Ballistic Glass Novelties: The Skydeck Ledge

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Ballistic glass isn’t just for stopping bullets. It crops up in occasional architectural flourishes (such as the thick glass stairs in an Apple Store) or artful interior design. But, by far, the most audacious use of ballistic glass is in the Skydeck Ledge, a set of four boxes hanging off the 103rd floor of the one of the tallest buildings in the Western Hemisphere: Willis Tower (formerly Sears Tower) in Chicago.

Mounted just seven floors below the peak of the tower, visitors to the Skydeck Ledge stand on crystal-clear glass with an unobstructed view down to the street 1300 feet below.
(Here’s a whole mess of snapshots of folks messing around on the Ledge, or check out the video embedded below: A large percentage of visitors to the Ledge jump on it!)

GOING BALLISTIC ON THE SIDE OF A SKYSCRAPER

Each “ledge” is an enclosed box made of ballistic security glass, and can support 10,000 pounds. Those walls are single sheets of triple-layer laminated tempered glass, totaling about 4.5 inches thick (in other words, somewhat thicker than the width of your palm). Each pane weighs around 2000 pounds, and is laminated both to give it more strength (the glass sheets cannot shift against each other, and are thus much more rigid) and to prevent them from flying apart if they crack. The designers even tested the glass in place, smashing it to demonstrate that even when broken the Ledges can maintain their structural integrity.
Most such “glass floor” skyscraper views rely on a single thick sheet of thermoplastic, such as acrylic or polycarbonate. These are tough, but not great. First off, thermoplastic lacks the optical clarity of true glass. Worse, these plastic windows scuff and cloud over time, substantially affecting the impact of skywalking high above the bustling city.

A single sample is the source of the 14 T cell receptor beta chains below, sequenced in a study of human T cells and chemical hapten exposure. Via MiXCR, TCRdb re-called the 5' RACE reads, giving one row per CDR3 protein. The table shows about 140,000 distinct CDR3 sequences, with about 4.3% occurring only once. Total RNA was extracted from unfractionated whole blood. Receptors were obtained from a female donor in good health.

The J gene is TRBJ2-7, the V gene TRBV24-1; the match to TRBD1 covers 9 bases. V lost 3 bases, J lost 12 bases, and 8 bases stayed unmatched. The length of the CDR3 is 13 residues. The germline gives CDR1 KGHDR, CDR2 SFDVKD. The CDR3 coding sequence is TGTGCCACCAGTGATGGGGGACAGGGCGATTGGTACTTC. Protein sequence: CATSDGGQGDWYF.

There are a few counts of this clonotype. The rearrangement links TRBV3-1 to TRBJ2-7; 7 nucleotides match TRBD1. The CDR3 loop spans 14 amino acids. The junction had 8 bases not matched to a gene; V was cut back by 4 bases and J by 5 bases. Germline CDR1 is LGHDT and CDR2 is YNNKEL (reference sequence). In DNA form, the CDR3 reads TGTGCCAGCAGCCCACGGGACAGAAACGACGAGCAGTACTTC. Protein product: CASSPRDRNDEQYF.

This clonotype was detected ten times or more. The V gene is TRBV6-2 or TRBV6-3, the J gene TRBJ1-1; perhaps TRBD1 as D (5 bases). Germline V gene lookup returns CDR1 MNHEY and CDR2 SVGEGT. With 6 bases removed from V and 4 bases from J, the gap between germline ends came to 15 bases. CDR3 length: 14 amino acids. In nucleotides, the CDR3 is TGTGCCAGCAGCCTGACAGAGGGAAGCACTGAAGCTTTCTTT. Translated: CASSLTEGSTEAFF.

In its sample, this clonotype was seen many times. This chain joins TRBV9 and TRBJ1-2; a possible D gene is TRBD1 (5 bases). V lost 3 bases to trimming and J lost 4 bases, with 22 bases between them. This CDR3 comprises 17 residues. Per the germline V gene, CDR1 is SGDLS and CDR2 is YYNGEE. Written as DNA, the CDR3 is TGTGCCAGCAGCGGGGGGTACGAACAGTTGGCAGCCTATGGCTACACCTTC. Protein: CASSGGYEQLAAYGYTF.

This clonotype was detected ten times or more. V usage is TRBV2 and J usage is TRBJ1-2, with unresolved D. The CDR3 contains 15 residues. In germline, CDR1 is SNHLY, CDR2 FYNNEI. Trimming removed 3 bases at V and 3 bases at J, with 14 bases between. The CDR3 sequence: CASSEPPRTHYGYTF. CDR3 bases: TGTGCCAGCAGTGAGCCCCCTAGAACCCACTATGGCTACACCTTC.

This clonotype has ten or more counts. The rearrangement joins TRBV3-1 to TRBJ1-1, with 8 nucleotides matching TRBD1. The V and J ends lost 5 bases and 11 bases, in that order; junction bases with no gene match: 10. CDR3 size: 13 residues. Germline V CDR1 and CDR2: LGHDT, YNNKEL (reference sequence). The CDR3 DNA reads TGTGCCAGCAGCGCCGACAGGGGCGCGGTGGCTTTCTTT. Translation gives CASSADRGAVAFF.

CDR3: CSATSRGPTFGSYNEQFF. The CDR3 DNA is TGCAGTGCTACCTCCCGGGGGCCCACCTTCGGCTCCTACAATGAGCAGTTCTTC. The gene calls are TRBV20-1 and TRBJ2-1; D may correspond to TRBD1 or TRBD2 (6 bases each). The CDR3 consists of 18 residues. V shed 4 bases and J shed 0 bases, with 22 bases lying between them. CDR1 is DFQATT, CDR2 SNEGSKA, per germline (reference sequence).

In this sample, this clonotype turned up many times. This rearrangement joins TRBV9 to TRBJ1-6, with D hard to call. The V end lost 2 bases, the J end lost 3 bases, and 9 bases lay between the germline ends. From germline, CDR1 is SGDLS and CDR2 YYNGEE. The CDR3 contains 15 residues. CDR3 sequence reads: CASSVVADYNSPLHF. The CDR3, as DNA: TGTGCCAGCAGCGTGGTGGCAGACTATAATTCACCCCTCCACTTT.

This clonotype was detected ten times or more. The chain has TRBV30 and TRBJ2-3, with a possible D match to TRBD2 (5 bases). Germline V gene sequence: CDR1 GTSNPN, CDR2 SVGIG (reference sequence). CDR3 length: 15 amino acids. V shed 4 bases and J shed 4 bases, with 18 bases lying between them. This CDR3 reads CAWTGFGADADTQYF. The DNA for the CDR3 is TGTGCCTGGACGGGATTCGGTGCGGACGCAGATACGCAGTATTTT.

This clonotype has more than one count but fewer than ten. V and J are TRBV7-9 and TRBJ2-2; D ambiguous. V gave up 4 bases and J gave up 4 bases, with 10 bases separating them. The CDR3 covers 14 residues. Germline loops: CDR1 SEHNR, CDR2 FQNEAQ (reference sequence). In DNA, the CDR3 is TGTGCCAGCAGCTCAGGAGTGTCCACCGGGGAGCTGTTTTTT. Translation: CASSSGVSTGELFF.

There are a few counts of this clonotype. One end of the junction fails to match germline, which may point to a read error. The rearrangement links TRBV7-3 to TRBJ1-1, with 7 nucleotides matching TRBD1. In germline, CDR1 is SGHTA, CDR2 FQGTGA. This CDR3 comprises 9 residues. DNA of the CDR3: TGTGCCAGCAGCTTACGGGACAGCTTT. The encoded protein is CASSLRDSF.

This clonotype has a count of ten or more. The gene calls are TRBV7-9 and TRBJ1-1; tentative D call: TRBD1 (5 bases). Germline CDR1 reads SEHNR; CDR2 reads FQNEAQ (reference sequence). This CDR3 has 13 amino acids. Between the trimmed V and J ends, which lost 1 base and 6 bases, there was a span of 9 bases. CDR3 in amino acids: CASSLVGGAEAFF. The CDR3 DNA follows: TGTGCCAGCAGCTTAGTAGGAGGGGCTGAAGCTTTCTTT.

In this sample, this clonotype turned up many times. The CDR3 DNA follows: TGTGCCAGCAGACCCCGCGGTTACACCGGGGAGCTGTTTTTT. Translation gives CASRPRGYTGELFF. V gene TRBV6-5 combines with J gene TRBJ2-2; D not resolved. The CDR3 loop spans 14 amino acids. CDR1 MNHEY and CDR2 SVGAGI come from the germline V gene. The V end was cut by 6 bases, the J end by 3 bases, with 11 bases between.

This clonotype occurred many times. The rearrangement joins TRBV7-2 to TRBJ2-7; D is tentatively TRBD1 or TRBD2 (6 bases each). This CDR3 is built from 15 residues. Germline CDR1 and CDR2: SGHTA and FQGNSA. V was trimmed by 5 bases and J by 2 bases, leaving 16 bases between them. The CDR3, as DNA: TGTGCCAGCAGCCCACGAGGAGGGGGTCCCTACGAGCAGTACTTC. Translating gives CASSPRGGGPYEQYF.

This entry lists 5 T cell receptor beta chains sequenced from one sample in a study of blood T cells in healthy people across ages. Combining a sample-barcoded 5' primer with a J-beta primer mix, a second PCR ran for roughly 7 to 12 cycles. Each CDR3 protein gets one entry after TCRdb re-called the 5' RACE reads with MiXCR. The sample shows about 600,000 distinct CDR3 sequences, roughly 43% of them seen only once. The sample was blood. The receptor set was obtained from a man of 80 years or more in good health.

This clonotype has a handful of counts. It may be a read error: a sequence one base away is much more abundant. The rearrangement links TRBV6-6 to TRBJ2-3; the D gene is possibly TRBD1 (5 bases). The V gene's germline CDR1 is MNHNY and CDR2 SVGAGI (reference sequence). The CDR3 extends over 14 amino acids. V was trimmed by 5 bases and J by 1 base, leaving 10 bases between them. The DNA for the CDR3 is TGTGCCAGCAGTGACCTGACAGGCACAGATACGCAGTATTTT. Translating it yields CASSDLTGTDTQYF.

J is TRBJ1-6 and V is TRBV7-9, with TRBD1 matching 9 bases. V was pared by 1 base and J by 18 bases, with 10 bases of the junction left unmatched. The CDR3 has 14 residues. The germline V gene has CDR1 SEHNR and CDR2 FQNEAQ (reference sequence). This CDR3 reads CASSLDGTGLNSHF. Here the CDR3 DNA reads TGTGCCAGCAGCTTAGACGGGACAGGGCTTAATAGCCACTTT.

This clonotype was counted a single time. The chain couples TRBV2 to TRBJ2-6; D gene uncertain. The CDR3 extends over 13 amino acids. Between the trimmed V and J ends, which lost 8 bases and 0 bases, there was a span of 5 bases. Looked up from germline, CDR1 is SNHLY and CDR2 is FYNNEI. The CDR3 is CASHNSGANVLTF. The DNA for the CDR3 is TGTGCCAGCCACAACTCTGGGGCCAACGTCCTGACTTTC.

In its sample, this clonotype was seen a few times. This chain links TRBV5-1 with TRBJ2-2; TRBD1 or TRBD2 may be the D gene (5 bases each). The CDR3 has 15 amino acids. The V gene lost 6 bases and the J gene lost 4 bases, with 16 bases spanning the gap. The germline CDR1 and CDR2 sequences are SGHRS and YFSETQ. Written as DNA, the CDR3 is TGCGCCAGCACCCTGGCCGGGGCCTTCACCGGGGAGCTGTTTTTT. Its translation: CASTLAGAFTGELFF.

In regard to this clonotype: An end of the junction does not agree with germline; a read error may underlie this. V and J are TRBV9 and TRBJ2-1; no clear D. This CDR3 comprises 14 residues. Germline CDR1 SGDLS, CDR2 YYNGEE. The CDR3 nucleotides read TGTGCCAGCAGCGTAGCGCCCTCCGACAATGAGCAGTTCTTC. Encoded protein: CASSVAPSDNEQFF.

Sharp eyes will note that the Skydeck Ledge actually has a double floor. This doesn’t just add security–in the highly unlikely event that more than 10,000 pounds of pressure are brought to bear on the floor and the double layers of laminate is sufficiently flawed to permit it to tear. The double-floor also gives the Ledge an aesthetic edge over similar attractions: The glass you stand on is considered a “sacrificial” layer that will periodically be replaced as it becomes scuffed or worn.

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EXPERT OPINION: 1300 FEET UP STANDING ON BALLISTIC GLASS

Total Security Solutions vice president Jim Richards points out that, in essence, the Skydeck Ledge is an unrated Level 8 ballistic security glass system hanging off a Chicago skyscraper. “The material–laminated ballistic glass–is great, and this is well within its capabilities. It’s tested and perfectly safe.”
That said, would he step out?
“My kids would go out there in a heartbeat. Would I go out there?” Jim hesitates. “No, but I don’t like being up that high to begin with, or being able to see down like that. No thanks. But, for that matter, look at a high-rise; that amazes me as well. When you really look at that, you see that there isn’t a lot of structural material in a high-rise, compared to the amount of glass and open space you have.”
And Jim’s right; if you want to be truly blown away, check out this “making of” video for the Skydeck Ledge:

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